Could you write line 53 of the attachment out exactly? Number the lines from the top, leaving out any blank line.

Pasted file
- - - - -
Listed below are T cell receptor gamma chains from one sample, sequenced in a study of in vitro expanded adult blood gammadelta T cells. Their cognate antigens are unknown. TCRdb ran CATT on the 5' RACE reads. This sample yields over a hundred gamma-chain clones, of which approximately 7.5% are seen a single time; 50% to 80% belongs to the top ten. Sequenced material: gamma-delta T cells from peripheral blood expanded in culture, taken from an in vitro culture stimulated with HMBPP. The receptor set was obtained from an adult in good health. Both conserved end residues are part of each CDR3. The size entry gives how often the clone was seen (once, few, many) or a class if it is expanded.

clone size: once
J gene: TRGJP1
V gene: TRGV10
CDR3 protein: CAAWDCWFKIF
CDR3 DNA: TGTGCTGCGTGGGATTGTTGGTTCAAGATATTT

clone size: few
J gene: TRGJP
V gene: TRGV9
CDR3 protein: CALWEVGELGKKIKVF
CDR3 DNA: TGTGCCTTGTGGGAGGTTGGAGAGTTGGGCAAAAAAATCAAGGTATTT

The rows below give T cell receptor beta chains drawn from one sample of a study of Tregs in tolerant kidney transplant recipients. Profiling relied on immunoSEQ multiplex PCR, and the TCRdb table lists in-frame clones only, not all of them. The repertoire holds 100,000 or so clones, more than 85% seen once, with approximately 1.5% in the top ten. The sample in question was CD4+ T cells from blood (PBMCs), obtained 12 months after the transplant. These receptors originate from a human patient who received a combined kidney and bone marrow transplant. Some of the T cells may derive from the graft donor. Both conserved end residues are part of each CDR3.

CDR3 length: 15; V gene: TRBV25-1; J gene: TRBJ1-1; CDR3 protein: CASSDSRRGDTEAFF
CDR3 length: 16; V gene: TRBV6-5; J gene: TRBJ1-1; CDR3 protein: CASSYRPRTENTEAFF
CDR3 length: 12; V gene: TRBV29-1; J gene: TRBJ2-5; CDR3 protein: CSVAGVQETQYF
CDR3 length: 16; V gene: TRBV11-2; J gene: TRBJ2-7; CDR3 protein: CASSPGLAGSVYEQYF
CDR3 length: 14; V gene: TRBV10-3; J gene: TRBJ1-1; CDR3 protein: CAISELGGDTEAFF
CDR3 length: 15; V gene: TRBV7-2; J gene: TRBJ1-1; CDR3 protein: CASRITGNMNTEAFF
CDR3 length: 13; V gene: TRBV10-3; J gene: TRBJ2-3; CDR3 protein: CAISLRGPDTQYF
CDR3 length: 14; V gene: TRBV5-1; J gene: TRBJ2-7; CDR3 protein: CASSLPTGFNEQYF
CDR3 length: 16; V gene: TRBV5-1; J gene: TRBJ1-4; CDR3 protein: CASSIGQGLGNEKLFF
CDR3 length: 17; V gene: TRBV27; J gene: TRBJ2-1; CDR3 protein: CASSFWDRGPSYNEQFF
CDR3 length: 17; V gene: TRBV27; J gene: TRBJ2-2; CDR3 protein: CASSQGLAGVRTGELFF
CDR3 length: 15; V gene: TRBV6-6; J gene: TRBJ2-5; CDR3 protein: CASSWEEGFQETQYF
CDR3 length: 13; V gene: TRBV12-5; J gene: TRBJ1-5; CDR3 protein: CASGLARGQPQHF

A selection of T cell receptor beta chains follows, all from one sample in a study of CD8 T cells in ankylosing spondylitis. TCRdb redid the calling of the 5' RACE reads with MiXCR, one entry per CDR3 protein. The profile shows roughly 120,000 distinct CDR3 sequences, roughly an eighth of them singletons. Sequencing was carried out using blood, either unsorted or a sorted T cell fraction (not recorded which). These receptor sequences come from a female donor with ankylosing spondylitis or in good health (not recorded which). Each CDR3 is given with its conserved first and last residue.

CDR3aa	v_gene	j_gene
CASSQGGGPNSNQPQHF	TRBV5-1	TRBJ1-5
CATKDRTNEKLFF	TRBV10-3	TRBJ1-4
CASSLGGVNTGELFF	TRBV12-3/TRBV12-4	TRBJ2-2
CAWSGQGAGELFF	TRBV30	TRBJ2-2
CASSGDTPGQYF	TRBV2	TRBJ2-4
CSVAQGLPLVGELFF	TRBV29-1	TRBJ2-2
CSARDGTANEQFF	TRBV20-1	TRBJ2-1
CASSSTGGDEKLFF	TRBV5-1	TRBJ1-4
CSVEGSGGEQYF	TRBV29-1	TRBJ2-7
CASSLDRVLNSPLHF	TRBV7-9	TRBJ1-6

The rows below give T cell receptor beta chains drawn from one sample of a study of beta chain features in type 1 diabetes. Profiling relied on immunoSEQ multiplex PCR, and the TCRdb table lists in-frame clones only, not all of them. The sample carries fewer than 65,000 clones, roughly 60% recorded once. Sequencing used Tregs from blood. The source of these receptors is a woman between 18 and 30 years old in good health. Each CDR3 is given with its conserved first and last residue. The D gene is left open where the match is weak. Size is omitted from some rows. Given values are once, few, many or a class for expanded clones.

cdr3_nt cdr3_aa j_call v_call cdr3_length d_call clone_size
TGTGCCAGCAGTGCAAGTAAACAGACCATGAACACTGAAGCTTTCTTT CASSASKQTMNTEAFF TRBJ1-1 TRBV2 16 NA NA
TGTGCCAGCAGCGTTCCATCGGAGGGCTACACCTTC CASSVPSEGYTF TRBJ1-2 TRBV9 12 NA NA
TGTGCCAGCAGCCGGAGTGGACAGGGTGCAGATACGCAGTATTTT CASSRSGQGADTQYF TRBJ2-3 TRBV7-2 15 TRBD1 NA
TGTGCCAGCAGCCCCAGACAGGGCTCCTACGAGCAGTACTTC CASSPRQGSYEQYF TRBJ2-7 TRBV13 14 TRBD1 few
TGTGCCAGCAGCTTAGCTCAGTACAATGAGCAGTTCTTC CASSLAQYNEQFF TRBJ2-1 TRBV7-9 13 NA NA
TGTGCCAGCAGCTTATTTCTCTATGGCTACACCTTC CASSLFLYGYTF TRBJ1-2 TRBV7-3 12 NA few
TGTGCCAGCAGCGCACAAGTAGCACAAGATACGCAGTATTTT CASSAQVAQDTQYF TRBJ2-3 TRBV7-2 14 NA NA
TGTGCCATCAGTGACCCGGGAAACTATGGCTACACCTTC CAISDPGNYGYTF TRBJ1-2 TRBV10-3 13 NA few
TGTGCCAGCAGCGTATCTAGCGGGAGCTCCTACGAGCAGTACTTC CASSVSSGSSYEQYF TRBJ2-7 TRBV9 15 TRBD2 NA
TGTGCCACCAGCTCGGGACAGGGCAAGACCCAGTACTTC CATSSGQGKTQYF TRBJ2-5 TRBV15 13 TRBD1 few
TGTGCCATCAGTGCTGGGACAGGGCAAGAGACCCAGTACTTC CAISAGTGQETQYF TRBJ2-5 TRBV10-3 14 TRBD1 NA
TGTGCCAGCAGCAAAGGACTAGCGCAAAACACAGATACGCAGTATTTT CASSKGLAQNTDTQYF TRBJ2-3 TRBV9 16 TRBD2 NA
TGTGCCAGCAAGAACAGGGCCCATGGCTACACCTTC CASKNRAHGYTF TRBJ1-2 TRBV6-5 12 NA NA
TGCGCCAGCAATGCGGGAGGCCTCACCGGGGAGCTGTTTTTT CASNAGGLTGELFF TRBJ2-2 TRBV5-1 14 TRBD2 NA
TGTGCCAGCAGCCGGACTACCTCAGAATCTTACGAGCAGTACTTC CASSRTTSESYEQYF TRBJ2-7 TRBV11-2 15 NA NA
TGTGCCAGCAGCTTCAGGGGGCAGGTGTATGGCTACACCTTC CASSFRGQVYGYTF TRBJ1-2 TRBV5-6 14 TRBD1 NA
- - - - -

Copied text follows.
TGCGCCAGCAATGCGGGAGGCCTCACCGGGGAGCTGTTTTTT CASNAGGLTGELFF TRBJ2-2 TRBV5-1 14 TRBD2 NA